For scaling, the input and output sampling grids are assumed to be different. To express a discrete output pixel in terms of input pixels, it is necessary to know or estimate the location of the output pixel relative to the closest input pixels when superimposing the output sampling grid upon the input sampling grid for the equivalent 2-D space. With this knowledge, the algorithm approximates the output pixel value by using a filter with coefficients weighted accordingly. Filter taps are consecutive data-points drawn from the input image.

As an example, the following figure shows a desired 5x5 output grid ("O") superimposed upon an original 6x6 input grid ("X"), occupying common space. In this case, estimating for output position (x, y) = (1, 1), shows the input and output pixels to be co-located. You can weigh the coefficients to reflect no bias in either direction, and can even select a unity coefficient set. Output location (2, 2) is offset from the input grid in both vertical and horizontal dimensions. Coefficients can be chosen to reflect this, most likely showing some bias towards input pixel (2, 2), etc. Filter characteristics can be built into the filter coefficients by appropriately applying anti-aliasing low-pass filters.

The space between two consecutive input pixels in each dimension is conceptually partitioned into a number of bins or phases. The location of any arbitrary output pixel always falls into one of these bins, thus defining the phase of coefficients used. The filter architecture should be able to accept any of the different phases of coefficients, changing phase on a sample-by-sample basis.

A single dimension is shown in the following figure. As illustrated in this figure, the five output pixels shown from left to right could have the phases 0, 1, 2, 3, 0.

The examples in Figure 1 and Figure 2 show a conversion where the ratio Xin/Xout = Yin/Yout = 5/4. This ratio is known as the scaling factor, or SF. The horizontal and vertical Scaling Factors can be different. A typical example is drawn from the broadcast industry, where some footage can be shot using 720p (1280 x 720), but the cable operator needs to deliver it as per the broadcast standard 1080p (1920 x 1080). The SF becomes 2/3 in both H and V dimensions.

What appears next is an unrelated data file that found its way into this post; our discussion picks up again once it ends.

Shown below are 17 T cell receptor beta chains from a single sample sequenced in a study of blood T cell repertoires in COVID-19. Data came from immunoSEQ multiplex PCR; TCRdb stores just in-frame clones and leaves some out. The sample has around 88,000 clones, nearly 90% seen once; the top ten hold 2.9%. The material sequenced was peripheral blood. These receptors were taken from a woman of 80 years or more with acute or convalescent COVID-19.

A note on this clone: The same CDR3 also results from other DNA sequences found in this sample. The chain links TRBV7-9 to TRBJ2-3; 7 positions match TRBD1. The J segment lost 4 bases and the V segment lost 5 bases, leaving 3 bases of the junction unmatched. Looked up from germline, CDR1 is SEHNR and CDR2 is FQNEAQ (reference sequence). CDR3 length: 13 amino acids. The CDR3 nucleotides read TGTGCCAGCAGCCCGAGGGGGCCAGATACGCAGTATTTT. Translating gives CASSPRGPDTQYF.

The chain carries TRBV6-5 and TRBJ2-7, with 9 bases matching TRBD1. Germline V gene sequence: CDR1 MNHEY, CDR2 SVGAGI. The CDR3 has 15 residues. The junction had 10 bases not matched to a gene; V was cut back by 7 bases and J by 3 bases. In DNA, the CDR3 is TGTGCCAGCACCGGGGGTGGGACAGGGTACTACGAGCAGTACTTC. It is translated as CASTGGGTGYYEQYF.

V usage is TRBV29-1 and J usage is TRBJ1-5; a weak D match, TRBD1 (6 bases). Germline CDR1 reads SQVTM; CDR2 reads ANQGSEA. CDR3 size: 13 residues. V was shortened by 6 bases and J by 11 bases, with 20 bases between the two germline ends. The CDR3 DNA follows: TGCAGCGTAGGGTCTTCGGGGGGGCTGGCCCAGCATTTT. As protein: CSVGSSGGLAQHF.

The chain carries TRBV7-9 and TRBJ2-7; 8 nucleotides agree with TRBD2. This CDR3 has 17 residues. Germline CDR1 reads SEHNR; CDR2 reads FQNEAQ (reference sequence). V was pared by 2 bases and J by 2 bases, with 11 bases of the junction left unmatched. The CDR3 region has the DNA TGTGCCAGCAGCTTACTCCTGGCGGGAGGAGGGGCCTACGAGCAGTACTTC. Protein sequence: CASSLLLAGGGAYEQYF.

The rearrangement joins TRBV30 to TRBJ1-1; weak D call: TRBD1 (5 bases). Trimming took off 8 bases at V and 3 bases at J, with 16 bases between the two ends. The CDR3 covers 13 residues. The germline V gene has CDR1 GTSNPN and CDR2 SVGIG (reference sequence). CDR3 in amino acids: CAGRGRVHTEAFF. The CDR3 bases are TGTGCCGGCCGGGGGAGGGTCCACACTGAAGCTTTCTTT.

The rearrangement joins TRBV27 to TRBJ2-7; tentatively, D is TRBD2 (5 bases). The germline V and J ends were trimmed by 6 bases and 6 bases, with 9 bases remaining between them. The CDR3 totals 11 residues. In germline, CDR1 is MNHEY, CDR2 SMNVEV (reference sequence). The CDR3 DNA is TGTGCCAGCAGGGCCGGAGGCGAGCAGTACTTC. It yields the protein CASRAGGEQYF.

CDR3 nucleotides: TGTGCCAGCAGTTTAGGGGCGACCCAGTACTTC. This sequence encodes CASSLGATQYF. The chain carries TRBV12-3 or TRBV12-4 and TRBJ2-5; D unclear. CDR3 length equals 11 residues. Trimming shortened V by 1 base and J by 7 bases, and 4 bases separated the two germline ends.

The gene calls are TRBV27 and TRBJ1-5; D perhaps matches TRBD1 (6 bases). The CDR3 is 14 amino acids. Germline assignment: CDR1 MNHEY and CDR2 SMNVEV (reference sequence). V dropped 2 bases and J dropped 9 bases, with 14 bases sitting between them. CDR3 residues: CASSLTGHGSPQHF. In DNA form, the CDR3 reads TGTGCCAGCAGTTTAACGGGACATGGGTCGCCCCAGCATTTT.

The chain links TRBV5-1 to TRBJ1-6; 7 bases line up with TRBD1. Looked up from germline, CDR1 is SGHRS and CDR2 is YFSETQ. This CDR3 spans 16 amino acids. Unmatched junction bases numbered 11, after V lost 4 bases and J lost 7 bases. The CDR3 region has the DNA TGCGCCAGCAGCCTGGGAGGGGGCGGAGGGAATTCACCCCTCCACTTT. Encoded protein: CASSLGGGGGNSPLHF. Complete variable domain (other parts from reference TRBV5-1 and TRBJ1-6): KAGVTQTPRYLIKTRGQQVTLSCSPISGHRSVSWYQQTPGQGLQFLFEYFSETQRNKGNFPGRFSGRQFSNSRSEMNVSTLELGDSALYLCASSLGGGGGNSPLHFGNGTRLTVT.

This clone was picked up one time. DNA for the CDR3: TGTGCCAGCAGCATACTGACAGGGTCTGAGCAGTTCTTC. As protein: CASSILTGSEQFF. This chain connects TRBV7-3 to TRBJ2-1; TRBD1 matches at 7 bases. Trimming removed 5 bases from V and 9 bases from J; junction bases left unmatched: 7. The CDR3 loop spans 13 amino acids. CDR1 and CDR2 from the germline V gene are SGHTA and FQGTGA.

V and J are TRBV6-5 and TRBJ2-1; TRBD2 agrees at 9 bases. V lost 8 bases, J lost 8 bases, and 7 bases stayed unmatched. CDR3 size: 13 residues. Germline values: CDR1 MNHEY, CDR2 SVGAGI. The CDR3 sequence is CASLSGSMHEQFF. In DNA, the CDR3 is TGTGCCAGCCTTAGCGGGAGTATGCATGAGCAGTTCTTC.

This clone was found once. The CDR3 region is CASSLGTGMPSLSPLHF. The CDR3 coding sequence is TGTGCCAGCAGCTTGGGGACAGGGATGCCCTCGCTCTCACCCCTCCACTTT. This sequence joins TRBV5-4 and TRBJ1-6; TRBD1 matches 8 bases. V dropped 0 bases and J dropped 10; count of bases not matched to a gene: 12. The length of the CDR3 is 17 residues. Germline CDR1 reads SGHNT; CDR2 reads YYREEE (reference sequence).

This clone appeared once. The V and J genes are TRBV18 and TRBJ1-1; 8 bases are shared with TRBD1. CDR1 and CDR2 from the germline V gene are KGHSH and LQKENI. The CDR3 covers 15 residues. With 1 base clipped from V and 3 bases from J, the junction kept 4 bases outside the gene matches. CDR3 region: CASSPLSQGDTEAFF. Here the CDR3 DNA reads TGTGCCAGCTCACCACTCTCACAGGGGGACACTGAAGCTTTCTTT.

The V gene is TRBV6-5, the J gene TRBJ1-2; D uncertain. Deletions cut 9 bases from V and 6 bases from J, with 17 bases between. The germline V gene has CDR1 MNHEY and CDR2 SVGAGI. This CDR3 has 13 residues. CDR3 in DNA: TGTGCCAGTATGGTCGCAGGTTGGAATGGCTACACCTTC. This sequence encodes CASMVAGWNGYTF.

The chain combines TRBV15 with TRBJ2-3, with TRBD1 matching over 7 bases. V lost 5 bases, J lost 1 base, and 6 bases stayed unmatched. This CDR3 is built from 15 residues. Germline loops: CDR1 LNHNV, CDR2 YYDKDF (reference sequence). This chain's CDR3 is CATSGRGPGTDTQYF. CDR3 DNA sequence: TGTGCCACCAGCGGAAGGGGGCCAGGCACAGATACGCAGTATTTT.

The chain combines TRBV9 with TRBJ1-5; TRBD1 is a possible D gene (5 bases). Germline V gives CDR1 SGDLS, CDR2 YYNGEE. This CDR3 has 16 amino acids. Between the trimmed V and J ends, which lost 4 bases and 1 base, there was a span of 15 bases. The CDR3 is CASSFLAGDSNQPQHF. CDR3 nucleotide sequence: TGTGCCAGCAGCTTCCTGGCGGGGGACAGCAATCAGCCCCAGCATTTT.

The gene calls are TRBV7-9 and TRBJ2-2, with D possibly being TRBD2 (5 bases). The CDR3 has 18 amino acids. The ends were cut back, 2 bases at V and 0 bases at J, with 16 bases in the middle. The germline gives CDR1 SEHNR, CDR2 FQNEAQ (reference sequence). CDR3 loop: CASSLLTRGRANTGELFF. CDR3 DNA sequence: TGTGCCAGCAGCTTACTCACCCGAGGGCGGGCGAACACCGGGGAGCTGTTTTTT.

Typically, when` Xin > Xout`

, this conversion is known as horizontal
down-scaling (SF > 1). When `Xin < Xout`

, it is known as horizontal
up-scaling (SF < 1).

The set of coefficients constitute filter banks in a polyphase filter whose frequency response is determined by the amount of scaling applied to the input samples. The phases of the filter represent subfilters for the set of samples in the final scaled result.

The number of coefficients and their values are dependent upon the required low-pass, anti-alias response of the scaling filter; for example, smaller scaling ratios require lower passbands and more coefficients. Filter design programs based on the Lanczos algorithm are suitable for coefficient generation. Moreover, MATLAB® product fdatool/fvtool can be used to provide a wider filter design toolset.

Scaling Ratio | Number of Taps |
---|---|

Upscale | 6 taps |

Down scale to 1.5 | 6 taps |

Down scale > 1.5 <= 2.5 | 8 taps |

Down scale > 2.5 <= 3.5 | 10 taps |

Down scale > 3.5 | 12 taps |

A direct implementation of Figure 1 suggests that a filter with VTaps x HTaps multiply operations per output are required. However, the AMD Video Scaler supports only separable filters, which completes an approximation of the 2-D operation using two 1-D stages in sequence - a vertical filter (V-filter) stage and a horizontal filter (H-filter) stage. The intermediate results of the first stage are fed sequentially to the second stage.

The vertical filter stage filters only in the vertical domain, for each incrementing horizontal raster scan position x, creating an intermediate result described as VPix as shown in the following equation.